Moreover, the attempt would defeat the purpose. What is special about a Rebbe is not the superlatives people use to describe him: a Torah genius, a visionary leader, a caring and sympathetic listener, or the like. What draws us is the quality that can be described only with the term "Rebbe" - something without limit, a unique energy and vitality that comes from the G-dliness which we all possess, and which a Rebbe reveals in a distinctive way.

Stories are a good way to express this quality. First of all, a story is alive; it breathes in a way that an essay or thesis cannot. In the Torah, it is the stories which we remember, and which have the greatest impact on us. So, too, stories have always been the Torah Shebichsav, the Written Torah, of Chassidus. For like the Torah itself, these stories convey a multidimensional message which inspires and empowers.

If this is true of an individual story, it surely is true of a collection of stories.

There is no way we can "sum up the Rebbe," but as a person reads one story after another after another, he will come to perceive some of the Rebbe's dimensions, and come to appreciate, recall and relive those unique qualities for which we have no words.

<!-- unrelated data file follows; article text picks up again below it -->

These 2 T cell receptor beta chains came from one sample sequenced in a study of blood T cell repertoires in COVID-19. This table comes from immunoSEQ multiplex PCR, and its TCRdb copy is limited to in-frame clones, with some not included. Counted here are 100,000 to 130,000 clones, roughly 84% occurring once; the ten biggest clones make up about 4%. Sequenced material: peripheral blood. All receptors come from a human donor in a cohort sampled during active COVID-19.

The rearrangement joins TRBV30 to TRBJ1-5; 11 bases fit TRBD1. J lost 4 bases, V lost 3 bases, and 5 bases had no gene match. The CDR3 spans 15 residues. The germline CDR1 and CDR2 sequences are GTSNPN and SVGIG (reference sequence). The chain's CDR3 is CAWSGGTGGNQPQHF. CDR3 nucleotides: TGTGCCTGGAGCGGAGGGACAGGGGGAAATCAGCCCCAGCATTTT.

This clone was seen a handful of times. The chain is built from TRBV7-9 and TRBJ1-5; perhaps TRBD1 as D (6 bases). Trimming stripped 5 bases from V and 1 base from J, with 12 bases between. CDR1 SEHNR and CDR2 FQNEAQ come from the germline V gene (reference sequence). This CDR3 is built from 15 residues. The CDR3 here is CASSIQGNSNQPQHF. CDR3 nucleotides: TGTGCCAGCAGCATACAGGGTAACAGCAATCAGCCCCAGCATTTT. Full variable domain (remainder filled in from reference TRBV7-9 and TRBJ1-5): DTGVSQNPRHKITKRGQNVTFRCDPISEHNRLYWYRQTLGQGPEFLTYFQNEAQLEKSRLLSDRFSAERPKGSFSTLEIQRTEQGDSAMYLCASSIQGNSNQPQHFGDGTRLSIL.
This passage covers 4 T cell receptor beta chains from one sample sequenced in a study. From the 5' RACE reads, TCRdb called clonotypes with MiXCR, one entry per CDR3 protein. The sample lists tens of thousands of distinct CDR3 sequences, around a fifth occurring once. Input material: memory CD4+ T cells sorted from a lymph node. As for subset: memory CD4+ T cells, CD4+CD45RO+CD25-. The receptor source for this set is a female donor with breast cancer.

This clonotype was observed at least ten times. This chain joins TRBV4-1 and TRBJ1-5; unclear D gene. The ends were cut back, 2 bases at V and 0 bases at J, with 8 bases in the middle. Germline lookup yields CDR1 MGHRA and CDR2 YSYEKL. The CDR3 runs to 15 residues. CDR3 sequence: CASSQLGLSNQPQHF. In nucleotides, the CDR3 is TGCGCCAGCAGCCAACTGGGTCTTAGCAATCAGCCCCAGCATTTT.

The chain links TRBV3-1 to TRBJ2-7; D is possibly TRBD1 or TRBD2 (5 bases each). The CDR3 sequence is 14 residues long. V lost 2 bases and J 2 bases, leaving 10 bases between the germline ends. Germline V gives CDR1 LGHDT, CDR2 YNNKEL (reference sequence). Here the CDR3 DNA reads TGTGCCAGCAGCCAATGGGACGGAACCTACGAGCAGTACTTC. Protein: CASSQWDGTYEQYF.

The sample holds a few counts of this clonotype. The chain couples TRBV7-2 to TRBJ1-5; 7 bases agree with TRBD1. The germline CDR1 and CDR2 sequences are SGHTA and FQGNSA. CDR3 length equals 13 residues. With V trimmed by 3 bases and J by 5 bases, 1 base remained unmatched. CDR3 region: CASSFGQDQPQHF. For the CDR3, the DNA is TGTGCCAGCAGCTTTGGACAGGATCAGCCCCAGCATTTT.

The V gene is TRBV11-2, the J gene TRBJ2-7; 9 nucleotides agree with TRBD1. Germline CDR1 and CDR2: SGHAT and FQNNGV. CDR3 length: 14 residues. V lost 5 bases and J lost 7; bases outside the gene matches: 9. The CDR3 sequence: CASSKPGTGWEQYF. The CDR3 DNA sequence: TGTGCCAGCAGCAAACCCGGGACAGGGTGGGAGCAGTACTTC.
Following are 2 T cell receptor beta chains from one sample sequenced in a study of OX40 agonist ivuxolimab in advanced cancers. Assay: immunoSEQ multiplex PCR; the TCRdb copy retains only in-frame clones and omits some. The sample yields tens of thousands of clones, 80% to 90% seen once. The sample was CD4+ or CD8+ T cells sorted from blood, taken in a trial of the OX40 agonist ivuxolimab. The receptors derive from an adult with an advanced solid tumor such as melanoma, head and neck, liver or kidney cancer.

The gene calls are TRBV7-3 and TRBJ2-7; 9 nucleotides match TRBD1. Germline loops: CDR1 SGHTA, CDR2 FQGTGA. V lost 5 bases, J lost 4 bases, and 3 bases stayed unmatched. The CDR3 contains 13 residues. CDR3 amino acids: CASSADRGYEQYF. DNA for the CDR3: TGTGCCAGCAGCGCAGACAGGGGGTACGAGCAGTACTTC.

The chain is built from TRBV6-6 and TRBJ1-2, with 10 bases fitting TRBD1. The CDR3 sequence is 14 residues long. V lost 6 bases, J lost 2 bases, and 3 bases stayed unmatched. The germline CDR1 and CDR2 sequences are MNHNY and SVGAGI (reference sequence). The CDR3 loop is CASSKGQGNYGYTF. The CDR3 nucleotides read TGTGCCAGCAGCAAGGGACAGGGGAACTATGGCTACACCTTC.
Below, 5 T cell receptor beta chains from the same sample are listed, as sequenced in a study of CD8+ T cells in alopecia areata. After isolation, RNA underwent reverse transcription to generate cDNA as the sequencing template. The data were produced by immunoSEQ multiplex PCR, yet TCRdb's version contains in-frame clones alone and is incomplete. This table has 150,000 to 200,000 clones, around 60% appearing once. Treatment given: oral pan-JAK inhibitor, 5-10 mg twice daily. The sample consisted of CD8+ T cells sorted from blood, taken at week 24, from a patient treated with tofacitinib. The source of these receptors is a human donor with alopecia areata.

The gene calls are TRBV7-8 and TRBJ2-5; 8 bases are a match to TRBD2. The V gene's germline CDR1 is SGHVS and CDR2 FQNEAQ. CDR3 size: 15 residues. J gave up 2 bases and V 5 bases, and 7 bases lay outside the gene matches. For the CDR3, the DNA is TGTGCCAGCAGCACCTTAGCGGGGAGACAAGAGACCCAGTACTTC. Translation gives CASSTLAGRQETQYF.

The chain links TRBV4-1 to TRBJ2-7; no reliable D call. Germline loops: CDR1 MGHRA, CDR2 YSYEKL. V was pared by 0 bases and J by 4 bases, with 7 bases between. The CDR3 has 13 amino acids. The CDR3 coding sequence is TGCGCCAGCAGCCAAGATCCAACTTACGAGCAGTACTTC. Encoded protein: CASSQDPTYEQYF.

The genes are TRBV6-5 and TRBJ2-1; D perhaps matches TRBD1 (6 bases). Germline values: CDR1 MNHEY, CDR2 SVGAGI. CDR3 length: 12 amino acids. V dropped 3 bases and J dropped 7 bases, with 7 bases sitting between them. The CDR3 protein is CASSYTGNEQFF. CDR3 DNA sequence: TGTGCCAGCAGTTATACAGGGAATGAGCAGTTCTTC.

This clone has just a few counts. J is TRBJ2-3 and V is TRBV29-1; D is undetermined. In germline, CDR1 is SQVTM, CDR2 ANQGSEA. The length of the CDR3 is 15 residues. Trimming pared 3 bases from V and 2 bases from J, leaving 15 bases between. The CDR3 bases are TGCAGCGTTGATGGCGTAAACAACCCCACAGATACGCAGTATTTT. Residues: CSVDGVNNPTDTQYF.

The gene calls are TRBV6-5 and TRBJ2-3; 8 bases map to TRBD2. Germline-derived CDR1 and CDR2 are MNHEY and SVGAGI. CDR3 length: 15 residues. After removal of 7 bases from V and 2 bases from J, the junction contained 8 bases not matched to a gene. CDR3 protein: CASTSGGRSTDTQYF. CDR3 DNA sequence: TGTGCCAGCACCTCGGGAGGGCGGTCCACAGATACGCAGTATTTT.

Stories, Not Tales

When we were considering a name for Vol. I of To Know and To Care, the subtitle seemed obvious: "Contemporary Chassidic Stories About the Lubavitcher Rebbe."

Then a member of our editorial board said: "Wait! 'Tales' sounds much more literary than 'stories.' "

Another forcefully objected: "Tales," he argued, "are tall! We want to make it clear that these stories actually happened. 'Stories' may not sound so literary, but it conveys the point more powerfully."

But what would be so bad about tales? After all, if the point in telling a story is to learn from it, to derive inspiration and direction, is it so important whether it happened or not?


Because for a story to make a sincere impression, you have to know it's true.